Risk Management in Bulk Commodity Trade with China – Payment Risks and Their Mitigation
Risk Management in Bulk Commodity Trade with China – Payment Risks and Their Mitigation

Risk Management in Bulk Commodity Trade with China – Payment Risks and Their Mitigation

Risk Management in Bulk Commodity Trade with China – Payment Risks and Their Mitigation

In international trade, the payment of goods plays a crucial role, often becoming a source of disputes between parties, leading to demands for legal responsibilities. While some payment-related issues in bulk commodity trade are well-known, this article will explore lesser-discussed yet important concerns from the perspective of foreign buyers. The focus will be on the legal application of installment payments, risk management strategies for delayed payments, the significance of reserving ownership rights, and the impact of market factors on commodity prices.

1.   Legal Application of Installment Payments

In bulk commodity trade, installment payments are common. However, both buyers and sellers may not be clear about the legal definition of installment payments and tend to rely on conventional understanding. It is necessary to clarify the legal application of such payments.

Taking the following payment clause as an example

“If the buyer fails to pay one-fifth of the total price when it becomes due and, despite the seller’s notice, fails to make the payment within a reasonable period, the seller may request the payment of the entire price or the rescission of the contract.”

Buyers must be mindful of the critical and sensitive proportion of owed payments, which is one-fifth of the total price. Crossing this threshold empowers the seller to demand full payment or even contract termination. As such, this aspect deserves careful attention.

For sellers, understanding the buyer’s sensitivity to this proportion is crucial. If sellers suspect that the buyer has lost the financial capacity to pay, the one-fifth threshold becomes a key factor to exert pressure and pre-emptively mitigate risks. However, the parties cannot privately agree to breach this proportion; otherwise, such an arrangement would be invalid. It is permissible to agree on a higher proportion for contract termination but not lower than one-fifth.

2.   Significance of Reserving Ownership Rights for Payment Security

In bulk commodity trade, payment security is of paramount concern for sellers. Besides relying on the buyer’s compliance, sellers often resort to various means such as urging, coordinating, sending letters, or even resorting to litigation. However, when a buyer faces economic crises and is unable to pay other sellers or creditors, the payment for bulk commodities becomes insecure. In such cases, ownership reservation provides a solution.

Ownership reservation refers to an arrangement where the seller retains ownership of the goods sold until the buyer fully pays the purchase price. Thus, if the buyer encounters an economic crisis, the sold goods won’t be subject to seizure by other creditors. Instead, the seller can exercise their right to reclaim the goods.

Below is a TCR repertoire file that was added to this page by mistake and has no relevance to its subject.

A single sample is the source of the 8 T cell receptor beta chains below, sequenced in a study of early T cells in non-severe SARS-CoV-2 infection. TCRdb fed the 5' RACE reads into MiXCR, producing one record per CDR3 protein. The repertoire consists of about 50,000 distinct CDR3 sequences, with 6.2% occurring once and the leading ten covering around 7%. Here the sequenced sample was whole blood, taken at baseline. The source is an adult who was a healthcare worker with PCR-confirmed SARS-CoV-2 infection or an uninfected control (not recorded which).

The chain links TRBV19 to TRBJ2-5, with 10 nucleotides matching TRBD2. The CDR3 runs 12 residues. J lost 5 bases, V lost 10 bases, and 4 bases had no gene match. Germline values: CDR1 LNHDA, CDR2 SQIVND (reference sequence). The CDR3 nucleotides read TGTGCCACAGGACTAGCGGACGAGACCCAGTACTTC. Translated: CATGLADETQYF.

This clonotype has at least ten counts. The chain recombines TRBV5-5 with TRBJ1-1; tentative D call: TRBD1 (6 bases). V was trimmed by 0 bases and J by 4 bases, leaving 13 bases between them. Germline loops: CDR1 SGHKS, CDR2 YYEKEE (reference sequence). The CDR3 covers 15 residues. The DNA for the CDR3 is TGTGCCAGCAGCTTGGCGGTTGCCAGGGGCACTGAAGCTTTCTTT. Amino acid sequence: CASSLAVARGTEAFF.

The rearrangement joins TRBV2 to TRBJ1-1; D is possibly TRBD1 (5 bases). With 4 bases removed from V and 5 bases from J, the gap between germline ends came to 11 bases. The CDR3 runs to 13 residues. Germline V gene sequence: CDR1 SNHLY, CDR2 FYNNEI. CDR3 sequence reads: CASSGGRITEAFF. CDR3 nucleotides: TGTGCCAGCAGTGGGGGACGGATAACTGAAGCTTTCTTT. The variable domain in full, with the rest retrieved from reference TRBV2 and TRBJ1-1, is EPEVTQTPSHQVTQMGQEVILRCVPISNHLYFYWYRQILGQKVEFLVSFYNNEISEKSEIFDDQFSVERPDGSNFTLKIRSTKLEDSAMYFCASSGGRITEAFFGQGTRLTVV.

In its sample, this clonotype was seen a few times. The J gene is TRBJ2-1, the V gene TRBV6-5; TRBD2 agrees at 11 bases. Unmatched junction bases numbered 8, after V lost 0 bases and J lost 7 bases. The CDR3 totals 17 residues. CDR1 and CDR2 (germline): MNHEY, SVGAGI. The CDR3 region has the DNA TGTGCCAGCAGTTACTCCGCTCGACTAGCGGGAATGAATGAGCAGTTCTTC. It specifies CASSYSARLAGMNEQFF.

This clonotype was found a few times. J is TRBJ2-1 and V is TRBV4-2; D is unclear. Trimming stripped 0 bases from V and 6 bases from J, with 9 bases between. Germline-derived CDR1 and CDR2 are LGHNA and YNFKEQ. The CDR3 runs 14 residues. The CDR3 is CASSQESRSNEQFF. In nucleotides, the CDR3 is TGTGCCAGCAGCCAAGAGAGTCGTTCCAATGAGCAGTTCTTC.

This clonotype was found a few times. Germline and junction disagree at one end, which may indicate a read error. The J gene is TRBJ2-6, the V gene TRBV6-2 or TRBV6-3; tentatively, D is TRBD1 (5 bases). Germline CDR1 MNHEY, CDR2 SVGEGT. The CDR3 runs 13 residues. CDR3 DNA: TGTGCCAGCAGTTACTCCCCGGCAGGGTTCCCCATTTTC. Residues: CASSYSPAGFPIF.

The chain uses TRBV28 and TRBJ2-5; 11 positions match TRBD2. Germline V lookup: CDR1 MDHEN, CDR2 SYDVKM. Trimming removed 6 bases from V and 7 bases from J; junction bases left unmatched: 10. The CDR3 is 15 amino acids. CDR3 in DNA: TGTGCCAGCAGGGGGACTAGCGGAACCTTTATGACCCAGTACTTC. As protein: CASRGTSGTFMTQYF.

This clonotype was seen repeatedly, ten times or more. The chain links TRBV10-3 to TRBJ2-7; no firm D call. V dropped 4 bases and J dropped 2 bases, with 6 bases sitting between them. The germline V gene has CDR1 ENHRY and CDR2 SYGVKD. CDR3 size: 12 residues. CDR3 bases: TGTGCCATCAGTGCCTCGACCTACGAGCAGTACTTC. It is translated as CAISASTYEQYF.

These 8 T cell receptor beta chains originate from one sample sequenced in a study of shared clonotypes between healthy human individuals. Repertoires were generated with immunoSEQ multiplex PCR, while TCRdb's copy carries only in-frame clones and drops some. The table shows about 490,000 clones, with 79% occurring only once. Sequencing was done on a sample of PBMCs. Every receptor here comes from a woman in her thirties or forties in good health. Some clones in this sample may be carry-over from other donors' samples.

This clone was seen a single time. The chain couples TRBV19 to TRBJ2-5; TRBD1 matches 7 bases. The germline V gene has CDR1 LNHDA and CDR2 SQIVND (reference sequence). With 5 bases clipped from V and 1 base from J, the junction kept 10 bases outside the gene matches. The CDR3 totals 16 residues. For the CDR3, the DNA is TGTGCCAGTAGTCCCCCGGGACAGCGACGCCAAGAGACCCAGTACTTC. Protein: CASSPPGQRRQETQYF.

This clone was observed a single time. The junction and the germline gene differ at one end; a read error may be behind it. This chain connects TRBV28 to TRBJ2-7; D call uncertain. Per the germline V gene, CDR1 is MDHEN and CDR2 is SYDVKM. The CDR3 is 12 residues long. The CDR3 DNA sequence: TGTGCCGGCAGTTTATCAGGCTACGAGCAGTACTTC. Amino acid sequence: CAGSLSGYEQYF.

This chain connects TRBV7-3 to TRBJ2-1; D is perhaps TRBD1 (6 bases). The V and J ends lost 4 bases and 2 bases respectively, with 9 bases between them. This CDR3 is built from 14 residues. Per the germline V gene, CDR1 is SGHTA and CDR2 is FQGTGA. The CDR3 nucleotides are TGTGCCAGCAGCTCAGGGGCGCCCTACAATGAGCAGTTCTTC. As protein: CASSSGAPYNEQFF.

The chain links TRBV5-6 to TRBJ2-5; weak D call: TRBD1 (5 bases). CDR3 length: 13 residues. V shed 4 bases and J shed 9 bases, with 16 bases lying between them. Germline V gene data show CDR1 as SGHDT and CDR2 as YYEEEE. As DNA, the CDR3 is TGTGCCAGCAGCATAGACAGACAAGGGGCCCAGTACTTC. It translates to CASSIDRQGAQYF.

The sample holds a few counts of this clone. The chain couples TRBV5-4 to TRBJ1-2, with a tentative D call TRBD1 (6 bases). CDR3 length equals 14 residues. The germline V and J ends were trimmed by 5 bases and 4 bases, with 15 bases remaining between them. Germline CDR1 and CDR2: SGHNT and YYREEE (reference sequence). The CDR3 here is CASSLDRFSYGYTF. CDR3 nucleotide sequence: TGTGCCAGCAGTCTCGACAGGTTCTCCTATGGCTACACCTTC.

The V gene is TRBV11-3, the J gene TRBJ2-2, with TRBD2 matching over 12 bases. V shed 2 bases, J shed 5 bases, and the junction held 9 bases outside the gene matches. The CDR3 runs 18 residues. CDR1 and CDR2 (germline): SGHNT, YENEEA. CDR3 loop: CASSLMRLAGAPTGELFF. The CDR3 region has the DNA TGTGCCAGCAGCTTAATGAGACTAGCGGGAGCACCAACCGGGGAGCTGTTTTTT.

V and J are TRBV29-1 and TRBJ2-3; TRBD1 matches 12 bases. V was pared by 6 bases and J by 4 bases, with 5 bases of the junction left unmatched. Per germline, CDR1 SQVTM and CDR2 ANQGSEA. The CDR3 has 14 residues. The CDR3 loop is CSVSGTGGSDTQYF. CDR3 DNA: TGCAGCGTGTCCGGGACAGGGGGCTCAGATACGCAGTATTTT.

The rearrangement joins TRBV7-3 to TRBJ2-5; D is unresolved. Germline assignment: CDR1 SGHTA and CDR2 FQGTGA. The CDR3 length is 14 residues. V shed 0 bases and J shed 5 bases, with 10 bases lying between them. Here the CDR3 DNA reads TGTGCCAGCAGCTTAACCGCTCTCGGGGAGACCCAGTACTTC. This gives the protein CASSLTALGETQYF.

3.   Liability for Late Payment and Breach of Contract

In cases where the buy-sell contract stipulates a penalty for late payment, the buyer remains liable for paying the late payment penalty even after the seller has received the payment. The buyer cannot use the fact that the seller has accepted the payment as a reason for refusing to pay the late payment penalty.

However, if the late payment penalty is not mentioned in the account statement or repayment agreement, the seller cannot claim the penalty separately if the account statement or agreement already explicitly states the principal amount and late payment interest, or if the original buy-sell contract has already modified the clauses regarding the principal and interest.

If the contract does not specify the late payment penalty or its calculation method, and the seller demands compensation for the late payment loss due to the buyer’s breach, the calculation of the penalty will be based on the benchmark interest rate for Renminbi loans of the same period and the same type published by the People’s Bank of China.

In conclusion, managing payment risks is crucial in international bulk commodity trade. Clear and well-defined contract terms, along with mutual understanding of rights and responsibilities, are essential for both buyers and sellers. Additionally, the flexible handling of market risks and unforeseen circumstances can lead to mutually beneficial outcomes and prevent unnecessary disputes. By implementing sound risk management strategies, stable and prosperous international trade can be fostered.

Photo by Crystal Kwok on Unsplash

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